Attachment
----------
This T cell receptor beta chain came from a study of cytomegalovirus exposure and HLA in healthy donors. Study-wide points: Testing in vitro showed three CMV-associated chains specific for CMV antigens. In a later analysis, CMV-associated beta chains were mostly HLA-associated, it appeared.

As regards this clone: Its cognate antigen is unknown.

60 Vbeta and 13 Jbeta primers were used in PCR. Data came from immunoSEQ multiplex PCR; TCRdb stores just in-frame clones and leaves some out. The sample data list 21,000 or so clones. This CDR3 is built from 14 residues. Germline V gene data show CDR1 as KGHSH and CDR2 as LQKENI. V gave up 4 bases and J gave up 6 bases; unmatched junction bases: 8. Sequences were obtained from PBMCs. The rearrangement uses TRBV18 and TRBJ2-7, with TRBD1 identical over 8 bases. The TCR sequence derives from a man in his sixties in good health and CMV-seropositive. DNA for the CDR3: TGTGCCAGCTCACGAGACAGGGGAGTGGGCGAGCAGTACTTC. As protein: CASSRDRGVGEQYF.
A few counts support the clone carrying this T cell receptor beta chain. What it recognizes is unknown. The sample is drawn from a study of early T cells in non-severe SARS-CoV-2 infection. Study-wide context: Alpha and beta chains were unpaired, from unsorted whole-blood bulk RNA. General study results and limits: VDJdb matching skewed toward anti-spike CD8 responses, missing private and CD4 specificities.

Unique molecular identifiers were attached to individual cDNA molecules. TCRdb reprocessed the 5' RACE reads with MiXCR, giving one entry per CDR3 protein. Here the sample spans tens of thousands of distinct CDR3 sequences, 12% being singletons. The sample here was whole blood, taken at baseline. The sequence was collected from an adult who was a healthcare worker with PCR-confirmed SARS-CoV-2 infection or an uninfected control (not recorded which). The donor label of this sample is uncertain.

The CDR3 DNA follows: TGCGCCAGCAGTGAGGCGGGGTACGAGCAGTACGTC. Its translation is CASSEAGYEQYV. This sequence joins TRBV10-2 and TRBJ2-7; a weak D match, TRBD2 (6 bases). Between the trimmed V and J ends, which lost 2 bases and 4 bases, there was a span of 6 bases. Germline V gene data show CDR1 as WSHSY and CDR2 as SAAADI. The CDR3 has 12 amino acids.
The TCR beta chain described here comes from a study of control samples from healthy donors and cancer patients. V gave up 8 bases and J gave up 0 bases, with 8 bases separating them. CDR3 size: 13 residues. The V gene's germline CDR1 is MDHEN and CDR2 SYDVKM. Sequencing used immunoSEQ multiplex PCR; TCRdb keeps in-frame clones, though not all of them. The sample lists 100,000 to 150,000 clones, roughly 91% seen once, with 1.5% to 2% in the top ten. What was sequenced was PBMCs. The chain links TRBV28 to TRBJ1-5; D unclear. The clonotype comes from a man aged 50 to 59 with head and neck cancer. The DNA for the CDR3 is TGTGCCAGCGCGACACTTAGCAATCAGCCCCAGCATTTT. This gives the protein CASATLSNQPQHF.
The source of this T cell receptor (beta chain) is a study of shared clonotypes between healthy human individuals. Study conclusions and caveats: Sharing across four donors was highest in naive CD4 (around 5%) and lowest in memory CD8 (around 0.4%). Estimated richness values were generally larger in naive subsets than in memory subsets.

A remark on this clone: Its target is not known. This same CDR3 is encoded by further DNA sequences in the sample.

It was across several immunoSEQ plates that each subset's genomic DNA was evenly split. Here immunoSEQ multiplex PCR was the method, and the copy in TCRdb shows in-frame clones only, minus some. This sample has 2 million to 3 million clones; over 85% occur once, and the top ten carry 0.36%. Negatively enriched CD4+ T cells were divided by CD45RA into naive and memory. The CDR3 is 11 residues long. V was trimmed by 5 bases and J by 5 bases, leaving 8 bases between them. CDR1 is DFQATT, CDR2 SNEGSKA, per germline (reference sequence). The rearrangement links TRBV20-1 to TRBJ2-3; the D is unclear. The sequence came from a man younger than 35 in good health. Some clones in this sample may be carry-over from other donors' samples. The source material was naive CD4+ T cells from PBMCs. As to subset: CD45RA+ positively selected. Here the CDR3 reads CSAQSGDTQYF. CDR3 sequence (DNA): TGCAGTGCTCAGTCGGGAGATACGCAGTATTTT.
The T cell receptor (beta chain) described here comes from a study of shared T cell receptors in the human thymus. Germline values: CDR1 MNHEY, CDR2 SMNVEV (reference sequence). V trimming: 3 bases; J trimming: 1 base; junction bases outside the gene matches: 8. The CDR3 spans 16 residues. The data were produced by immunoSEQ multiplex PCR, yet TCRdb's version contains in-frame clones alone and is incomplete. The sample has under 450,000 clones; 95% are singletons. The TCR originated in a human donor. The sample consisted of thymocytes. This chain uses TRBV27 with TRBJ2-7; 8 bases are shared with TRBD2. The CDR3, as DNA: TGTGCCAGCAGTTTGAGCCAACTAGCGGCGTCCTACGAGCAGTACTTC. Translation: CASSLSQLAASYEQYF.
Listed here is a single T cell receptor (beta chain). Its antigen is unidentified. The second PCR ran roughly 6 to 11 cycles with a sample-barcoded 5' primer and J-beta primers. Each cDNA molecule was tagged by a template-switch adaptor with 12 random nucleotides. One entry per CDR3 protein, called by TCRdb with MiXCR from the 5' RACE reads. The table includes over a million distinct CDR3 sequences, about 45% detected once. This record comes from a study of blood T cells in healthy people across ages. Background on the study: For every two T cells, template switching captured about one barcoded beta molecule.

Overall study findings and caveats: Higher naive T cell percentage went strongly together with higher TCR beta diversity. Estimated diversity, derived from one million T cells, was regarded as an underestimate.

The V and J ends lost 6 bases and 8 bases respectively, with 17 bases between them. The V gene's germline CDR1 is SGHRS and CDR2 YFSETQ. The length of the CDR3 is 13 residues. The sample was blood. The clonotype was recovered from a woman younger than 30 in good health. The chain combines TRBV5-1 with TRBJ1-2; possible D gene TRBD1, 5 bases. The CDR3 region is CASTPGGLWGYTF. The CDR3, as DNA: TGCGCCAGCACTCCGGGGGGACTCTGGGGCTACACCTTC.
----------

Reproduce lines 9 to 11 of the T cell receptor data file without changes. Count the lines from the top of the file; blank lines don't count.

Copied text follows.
A remark on this clone: Its target is not known. This same CDR3 is encoded by further DNA sequences in the sample.

It was across several immunoSEQ plates that each subset's genomic DNA was evenly split. Here immunoSEQ multiplex PCR was the method, and the copy in TCRdb shows in-frame clones only, minus some. This sample has 2 million to 3 million clones; over 85% occur once, and the top ten carry 0.36%. Negatively enriched CD4+ T cells were divided by CD45RA into naive and memory. The CDR3 is 11 residues long. V was trimmed by 5 bases and J by 5 bases, leaving 8 bases between them. CDR1 is DFQATT, CDR2 SNEGSKA, per germline (reference sequence). The rearrangement links TRBV20-1 to TRBJ2-3; the D is unclear. The sequence came from a man younger than 35 in good health. Some clones in this sample may be carry-over from other donors' samples. The source material was naive CD4+ T cells from PBMCs. As to subset: CD45RA+ positively selected. Here the CDR3 reads CSAQSGDTQYF. CDR3 sequence (DNA): TGCAGTGCTCAGTCGGGAGATACGCAGTATTTT.
The T cell receptor (beta chain) described here comes from a study of shared T cell receptors in the human thymus. Germline values: CDR1 MNHEY, CDR2 SMNVEV (reference sequence). V trimming: 3 bases; J trimming: 1 base; junction bases outside the gene matches: 8. The CDR3 spans 16 residues. The data were produced by immunoSEQ multiplex PCR, yet TCRdb's version contains in-frame clones alone and is incomplete. The sample has under 450,000 clones; 95% are singletons. The TCR originated in a human donor. The sample consisted of thymocytes. This chain uses TRBV27 with TRBJ2-7; 8 bases are shared with TRBD2. The CDR3, as DNA: TGTGCCAGCAGTTTGAGCCAACTAGCGGCGTCCTACGAGCAGTACTTC. Translation: CASSLSQLAASYEQYF.